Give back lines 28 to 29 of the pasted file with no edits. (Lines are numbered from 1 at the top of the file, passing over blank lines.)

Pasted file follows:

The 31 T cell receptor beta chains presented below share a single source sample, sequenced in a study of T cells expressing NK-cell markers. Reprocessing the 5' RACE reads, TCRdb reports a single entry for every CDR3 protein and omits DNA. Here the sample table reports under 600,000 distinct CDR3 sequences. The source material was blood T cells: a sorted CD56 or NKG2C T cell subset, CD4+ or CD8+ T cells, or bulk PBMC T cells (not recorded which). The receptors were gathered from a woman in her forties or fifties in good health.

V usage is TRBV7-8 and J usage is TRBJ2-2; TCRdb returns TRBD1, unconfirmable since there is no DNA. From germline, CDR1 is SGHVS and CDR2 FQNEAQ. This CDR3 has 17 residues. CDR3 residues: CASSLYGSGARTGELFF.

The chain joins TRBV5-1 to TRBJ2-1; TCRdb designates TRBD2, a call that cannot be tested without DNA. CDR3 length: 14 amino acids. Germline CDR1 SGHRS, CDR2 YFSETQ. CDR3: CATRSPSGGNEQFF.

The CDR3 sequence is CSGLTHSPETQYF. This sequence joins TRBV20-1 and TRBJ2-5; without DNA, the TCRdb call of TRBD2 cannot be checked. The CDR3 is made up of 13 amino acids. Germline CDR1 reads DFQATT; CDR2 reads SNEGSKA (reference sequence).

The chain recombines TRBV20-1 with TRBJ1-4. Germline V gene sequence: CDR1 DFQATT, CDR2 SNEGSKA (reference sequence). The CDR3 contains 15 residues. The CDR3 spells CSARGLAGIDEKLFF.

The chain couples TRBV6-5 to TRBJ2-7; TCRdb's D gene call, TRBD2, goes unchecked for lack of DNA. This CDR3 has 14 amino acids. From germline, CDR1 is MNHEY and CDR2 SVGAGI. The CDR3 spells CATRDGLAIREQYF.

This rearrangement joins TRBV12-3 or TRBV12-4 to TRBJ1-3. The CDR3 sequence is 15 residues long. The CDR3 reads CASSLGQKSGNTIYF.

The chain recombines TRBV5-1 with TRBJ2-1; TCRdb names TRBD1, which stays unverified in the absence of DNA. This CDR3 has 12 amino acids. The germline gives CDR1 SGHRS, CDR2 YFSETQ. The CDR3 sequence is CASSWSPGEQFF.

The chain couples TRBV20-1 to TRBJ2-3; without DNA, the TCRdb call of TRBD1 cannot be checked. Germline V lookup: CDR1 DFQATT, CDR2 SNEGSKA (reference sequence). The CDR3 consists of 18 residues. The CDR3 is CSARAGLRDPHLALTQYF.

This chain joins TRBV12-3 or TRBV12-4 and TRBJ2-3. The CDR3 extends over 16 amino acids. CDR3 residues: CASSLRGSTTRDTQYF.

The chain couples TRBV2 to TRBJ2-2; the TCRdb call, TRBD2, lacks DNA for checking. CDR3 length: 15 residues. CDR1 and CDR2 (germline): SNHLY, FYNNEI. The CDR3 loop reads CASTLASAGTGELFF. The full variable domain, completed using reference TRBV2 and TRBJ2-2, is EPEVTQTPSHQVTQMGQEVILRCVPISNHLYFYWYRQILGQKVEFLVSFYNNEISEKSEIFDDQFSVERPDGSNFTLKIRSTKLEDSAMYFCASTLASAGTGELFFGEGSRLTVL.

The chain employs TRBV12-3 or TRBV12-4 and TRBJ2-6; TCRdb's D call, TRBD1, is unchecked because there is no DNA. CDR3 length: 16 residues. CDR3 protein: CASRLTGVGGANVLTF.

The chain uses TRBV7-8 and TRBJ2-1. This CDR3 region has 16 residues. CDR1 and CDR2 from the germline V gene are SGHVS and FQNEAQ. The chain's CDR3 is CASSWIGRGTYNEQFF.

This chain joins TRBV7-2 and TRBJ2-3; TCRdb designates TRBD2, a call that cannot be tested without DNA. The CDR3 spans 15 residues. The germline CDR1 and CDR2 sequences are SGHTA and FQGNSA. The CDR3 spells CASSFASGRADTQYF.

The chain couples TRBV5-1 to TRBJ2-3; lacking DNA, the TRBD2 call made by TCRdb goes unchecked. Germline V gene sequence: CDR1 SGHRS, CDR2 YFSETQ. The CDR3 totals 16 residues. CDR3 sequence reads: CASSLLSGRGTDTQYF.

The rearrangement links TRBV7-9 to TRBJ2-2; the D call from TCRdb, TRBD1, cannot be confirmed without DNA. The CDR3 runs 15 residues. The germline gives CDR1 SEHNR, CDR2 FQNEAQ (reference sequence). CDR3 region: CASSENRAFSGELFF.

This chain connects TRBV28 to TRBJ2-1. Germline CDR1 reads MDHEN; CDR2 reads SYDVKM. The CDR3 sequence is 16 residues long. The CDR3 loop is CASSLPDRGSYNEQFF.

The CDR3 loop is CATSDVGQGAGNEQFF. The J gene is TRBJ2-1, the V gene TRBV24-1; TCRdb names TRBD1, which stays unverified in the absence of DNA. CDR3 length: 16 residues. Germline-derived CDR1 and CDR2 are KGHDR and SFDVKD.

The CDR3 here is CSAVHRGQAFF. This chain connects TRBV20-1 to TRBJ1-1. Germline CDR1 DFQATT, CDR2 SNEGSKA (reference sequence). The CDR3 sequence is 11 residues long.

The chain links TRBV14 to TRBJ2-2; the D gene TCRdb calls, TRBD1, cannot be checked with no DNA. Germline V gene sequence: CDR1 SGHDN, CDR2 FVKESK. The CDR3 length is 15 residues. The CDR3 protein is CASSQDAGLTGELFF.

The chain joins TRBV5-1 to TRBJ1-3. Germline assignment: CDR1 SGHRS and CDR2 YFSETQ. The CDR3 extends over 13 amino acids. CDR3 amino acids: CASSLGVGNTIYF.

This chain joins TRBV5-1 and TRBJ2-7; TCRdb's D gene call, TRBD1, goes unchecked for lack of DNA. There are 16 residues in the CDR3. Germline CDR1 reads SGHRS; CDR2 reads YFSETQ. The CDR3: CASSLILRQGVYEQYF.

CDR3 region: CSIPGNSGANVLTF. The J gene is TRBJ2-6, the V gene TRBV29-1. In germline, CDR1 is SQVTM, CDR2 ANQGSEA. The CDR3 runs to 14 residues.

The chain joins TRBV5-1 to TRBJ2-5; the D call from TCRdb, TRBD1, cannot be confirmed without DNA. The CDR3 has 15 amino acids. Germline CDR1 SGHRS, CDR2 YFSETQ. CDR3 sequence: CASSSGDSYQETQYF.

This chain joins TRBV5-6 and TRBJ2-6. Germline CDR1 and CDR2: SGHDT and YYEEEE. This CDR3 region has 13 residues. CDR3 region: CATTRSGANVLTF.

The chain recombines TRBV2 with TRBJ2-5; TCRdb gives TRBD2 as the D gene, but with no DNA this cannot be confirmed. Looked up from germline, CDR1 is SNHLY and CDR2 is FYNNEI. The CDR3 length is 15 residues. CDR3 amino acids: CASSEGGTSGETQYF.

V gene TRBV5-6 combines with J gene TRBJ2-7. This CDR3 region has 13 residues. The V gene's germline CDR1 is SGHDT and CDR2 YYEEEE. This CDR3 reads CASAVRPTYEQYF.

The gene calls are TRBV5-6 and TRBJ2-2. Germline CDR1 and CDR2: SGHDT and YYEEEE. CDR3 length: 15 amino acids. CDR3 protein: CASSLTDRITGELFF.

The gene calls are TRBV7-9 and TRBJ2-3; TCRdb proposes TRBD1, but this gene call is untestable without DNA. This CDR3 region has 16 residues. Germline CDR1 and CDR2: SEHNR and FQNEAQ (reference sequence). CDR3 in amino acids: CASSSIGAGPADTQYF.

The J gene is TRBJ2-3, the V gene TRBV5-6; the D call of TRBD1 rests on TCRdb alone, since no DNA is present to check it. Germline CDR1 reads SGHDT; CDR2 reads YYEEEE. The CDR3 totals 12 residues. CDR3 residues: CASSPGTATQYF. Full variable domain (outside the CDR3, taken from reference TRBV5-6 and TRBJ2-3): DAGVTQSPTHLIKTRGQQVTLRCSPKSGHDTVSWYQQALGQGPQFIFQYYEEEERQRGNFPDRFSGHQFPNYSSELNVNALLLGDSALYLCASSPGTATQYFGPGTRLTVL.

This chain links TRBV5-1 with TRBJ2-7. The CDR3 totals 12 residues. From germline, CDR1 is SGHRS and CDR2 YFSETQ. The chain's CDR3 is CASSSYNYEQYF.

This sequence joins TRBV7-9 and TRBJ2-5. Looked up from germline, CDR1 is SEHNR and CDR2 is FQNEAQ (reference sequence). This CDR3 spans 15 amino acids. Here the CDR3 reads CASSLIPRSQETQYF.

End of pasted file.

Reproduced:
The gene calls are TRBV5-6 and TRBJ2-2. Germline CDR1 and CDR2: SGHDT and YYEEEE. CDR3 length: 15 amino acids. CDR3 protein: CASSLTDRITGELFF.

The gene calls are TRBV7-9 and TRBJ2-3; TCRdb proposes TRBD1, but this gene call is untestable without DNA. This CDR3 region has 16 residues. Germline CDR1 and CDR2: SEHNR and FQNEAQ (reference sequence). CDR3 in amino acids: CASSSIGAGPADTQYF.